Moving between data, research evidence, and use: What does it look like?

Beyond generalities about building bridges and translating research to practice or policy, how do we create the real-world conditions for research use? What will the infrastructure actually look like? What strategies and incentives might it comprise?

As described, the potential of getting from data to useful science is realized only when the research is actually taken up by the decision makers. And this is more likely to happen when researchers are able to produce work that is relevant to the leaders who make decisions about policies and practices that affect young people.

One example of how administrative data can be leveraged to generate research evidence that informs decision making is CalYouth, a collaboration between researchers at the University of Chicago and members of the California Child-Welfare Co-Investment Partnership, including leaders from the California Department of Social Services, Child Welfare Directors Association of California, the Judicial Council of California and a group of philanthropic funders. Together, the collaboration is responding to a mandate from the state legislature to evaluate the implementation of extended foster care.

The potential of getting from data to useful science is realized only when the research is actually taken up by the decision makers.

Federal legislation gives states the option to extend services and receive reimbursement for youth in care until age 21, but policymakers in California and elsewhere want to know how and under what conditions the extended care is benefiting youth, and at what cost. Financial resources from a number of private funders have allowed CalYouth to link administrative data on youth foster care histories, employment insurance wage claims, use of public assistance programs, Medicaid, college engagement, and arrests. A sampling frame was generated from the administrative data, and led to extensive interviewing and web-based surveys. State and county administrators and supervisors, youth in foster care, and others provided input on the tools. And, over time, collaborators have used the assembled data to generate research evidence that describes youth and the services they receive, tackle concrete problems related to caseload sizes, and respond in real time to policy debates about the value of extended care. Thus, both the mandate to evaluate the implementation of extended services for youth and an influx of financial resources have helped to incentivize the production of research.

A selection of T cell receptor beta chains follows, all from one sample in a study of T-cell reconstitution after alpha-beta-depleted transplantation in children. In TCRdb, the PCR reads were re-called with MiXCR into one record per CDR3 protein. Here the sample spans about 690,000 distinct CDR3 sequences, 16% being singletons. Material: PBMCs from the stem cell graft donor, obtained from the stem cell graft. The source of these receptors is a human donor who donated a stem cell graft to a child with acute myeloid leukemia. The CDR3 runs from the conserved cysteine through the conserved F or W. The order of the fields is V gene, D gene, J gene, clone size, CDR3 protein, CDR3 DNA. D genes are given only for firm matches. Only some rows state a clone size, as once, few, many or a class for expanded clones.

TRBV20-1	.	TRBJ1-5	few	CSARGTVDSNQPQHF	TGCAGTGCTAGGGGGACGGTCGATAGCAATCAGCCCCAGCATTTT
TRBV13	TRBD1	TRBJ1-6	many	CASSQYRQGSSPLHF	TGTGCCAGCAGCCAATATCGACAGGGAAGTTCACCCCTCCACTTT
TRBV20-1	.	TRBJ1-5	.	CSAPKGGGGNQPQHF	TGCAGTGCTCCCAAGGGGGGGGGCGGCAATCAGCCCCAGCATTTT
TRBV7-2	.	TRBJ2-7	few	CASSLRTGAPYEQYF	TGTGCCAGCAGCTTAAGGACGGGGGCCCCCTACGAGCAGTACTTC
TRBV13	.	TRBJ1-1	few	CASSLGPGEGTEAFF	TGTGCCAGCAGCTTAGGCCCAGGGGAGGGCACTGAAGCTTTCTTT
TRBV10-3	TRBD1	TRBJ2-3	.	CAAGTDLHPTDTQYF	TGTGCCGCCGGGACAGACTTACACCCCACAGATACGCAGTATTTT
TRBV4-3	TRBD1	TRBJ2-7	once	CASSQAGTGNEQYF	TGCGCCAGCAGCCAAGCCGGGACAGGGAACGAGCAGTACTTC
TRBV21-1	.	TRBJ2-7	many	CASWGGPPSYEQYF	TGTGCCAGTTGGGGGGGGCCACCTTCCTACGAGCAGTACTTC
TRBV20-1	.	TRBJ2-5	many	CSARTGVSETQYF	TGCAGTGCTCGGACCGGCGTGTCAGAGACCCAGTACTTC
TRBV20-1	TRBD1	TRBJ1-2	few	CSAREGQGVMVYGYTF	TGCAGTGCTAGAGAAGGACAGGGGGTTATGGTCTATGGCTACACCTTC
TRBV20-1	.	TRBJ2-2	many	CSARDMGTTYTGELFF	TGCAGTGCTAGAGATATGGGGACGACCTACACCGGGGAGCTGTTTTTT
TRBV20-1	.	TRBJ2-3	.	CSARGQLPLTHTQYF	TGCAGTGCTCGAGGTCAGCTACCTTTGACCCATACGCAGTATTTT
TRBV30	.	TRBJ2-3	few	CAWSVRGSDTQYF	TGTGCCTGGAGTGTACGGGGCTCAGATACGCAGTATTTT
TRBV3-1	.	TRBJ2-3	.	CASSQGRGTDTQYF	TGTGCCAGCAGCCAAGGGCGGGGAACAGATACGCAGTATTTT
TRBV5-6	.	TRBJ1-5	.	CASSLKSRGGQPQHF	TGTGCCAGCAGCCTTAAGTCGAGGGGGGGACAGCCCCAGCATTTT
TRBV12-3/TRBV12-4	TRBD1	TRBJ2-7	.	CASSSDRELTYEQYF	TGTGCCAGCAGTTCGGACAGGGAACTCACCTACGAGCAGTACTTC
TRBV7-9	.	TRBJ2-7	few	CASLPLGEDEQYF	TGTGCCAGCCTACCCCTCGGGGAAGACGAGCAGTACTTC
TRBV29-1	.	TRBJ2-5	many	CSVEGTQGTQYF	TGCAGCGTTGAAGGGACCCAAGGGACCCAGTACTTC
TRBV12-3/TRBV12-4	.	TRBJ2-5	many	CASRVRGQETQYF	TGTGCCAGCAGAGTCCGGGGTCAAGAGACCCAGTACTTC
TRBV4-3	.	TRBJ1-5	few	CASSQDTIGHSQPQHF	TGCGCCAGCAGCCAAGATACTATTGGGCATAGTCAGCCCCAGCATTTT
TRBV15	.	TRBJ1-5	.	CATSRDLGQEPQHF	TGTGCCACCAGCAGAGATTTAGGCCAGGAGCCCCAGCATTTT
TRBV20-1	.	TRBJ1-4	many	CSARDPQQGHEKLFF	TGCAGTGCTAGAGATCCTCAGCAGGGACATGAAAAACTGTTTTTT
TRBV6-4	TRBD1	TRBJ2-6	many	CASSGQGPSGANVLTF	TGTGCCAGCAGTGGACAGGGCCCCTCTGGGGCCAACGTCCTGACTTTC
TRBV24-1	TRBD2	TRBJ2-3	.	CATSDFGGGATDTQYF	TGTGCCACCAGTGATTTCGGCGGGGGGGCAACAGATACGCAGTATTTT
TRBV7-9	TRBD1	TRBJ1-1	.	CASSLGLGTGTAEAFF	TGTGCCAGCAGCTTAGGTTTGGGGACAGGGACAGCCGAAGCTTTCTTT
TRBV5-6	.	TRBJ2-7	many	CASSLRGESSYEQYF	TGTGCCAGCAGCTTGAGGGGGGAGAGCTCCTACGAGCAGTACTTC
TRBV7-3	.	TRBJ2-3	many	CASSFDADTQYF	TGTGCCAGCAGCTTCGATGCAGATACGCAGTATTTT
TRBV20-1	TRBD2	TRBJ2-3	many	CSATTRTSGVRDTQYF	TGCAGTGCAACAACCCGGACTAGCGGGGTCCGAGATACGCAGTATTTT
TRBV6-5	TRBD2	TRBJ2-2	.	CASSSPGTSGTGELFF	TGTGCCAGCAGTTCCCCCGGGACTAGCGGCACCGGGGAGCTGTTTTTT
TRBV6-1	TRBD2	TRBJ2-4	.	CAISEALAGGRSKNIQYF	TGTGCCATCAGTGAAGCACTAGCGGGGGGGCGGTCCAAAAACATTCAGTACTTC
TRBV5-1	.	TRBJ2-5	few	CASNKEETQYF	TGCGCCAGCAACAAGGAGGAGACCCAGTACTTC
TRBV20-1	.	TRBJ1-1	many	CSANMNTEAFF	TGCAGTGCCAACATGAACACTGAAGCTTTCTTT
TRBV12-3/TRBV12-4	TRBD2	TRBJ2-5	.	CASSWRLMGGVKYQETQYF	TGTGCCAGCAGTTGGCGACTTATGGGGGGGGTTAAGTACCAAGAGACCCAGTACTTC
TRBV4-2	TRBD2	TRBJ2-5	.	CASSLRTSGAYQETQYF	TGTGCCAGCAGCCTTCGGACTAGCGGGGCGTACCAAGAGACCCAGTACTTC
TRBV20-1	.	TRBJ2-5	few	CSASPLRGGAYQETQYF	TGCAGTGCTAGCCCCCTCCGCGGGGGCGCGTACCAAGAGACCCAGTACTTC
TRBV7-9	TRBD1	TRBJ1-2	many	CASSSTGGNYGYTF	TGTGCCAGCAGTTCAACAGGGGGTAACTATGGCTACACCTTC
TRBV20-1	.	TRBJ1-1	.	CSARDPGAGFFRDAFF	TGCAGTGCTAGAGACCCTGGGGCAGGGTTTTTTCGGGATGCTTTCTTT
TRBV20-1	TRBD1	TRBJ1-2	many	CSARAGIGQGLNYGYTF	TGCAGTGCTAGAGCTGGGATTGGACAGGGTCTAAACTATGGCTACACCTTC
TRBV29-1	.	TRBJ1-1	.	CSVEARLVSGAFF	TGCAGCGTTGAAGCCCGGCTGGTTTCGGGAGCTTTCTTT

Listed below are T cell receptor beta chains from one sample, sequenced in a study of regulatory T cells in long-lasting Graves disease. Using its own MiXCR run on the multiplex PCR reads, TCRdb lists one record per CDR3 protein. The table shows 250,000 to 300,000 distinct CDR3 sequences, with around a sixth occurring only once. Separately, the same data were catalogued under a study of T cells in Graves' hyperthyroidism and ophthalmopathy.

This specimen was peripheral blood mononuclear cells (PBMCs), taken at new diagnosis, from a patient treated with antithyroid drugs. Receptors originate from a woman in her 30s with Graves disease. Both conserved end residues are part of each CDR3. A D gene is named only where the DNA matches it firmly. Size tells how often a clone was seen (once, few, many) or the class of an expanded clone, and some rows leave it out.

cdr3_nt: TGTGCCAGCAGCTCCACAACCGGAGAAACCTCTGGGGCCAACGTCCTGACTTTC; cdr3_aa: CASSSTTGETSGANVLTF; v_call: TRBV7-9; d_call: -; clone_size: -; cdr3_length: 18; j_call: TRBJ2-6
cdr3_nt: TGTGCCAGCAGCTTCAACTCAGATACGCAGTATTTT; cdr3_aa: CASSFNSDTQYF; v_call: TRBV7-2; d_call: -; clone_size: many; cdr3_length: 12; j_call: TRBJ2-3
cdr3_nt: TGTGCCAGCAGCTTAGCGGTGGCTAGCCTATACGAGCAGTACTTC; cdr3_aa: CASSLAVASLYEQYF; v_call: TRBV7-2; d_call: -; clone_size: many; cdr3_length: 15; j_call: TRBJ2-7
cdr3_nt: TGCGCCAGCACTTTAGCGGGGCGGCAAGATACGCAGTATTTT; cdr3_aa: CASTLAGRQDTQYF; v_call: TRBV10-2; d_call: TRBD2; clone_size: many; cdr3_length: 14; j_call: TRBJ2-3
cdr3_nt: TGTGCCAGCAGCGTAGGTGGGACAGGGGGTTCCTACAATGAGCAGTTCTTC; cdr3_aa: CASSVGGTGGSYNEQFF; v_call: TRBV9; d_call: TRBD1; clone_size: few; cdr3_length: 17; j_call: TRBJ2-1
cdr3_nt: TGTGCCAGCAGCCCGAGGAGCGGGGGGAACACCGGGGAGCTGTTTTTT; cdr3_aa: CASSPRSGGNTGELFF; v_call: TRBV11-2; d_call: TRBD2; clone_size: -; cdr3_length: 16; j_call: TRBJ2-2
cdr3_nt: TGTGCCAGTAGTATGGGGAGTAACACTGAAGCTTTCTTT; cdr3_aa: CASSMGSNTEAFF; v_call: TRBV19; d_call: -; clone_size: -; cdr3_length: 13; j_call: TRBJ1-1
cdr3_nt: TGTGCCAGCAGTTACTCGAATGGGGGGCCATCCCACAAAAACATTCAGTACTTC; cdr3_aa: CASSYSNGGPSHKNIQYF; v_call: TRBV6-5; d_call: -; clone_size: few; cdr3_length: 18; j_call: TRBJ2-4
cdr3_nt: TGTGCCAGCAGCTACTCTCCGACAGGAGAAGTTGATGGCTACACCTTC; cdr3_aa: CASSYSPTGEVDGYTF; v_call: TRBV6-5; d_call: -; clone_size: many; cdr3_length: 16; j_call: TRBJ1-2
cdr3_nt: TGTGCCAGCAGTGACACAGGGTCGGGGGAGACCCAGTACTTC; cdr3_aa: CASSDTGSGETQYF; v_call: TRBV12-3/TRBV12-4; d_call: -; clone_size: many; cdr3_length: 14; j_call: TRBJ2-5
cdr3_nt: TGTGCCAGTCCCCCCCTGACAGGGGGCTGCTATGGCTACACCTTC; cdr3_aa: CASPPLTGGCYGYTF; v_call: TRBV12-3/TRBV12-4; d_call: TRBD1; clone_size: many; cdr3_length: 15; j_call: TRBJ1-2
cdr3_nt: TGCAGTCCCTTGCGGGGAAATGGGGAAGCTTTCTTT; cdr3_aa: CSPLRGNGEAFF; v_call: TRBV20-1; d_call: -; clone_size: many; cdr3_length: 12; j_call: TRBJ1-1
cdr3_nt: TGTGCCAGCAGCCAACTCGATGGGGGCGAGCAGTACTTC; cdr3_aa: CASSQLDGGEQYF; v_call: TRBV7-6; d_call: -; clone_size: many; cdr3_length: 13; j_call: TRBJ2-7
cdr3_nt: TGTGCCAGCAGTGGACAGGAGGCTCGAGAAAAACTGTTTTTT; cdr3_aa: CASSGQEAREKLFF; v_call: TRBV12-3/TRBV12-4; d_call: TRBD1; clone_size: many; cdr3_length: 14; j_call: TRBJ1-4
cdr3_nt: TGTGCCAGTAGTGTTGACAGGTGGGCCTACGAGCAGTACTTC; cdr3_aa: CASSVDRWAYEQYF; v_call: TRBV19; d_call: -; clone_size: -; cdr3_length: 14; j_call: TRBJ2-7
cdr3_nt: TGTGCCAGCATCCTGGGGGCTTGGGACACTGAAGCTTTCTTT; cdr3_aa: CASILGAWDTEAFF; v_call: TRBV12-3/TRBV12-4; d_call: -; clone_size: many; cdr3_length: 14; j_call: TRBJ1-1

This example shows data being leveraged with an orientation toward use, but it also gets to a larger point about the use of research evidence. As we’ve said, linking and analyzing data sets can contribute to strong, useful bodies of evidence, as long as we’re looking to the data with purpose and remaining mindful that big data is, by itself, only a means to an end. But, as illustrated by the example, in order to increase the likelihood that the evidence we produce is used to inform policies, practices, and programs that benefit youth, we need an infrastructure that encourages opportunities for stakeholders and researchers to engage one another and benefit from each other’s perspectives. We need a framework that cultivates the use of research evidence by incentivizing collaboration and establishing structures that focus attention and resources on integrating the perspectives of decision makers into the research production process.

Work by Foundation-supported researchers and others suggest that merging research evidence in these processes requires having structured discussion about research. In the CalYouth example, research evidence—cost-benefit studies in particular—was included in deliberations about whether to extend care. And negotiations about what administrative data to link and what items were needed in the survey included input from decision makers and other stakeholders. In this way, the data extraction and subsequent data collection efforts were designed for use from the outset; the team solicited the stakeholders’ feedback, down to specific survey items and data fields.

Lastly, the CalYouth example also highlights some outstanding questions. Providing incentives for cross-sector work does not guarantee a productive collaboration. Although there was some evidence that the CalYouth cross-sector partners collaborated in critical deliberations, it is unclear whether these practices were happenstance or intentional and routine. We need to know more about the extent to which practices were codified. For example, were there formal agreements or memorandums of understanding that established guidelines for working with one another? Was there a coordinating body that instructed the process? Examining the extent and value of such formal structures may inform strategies for facilitating research use.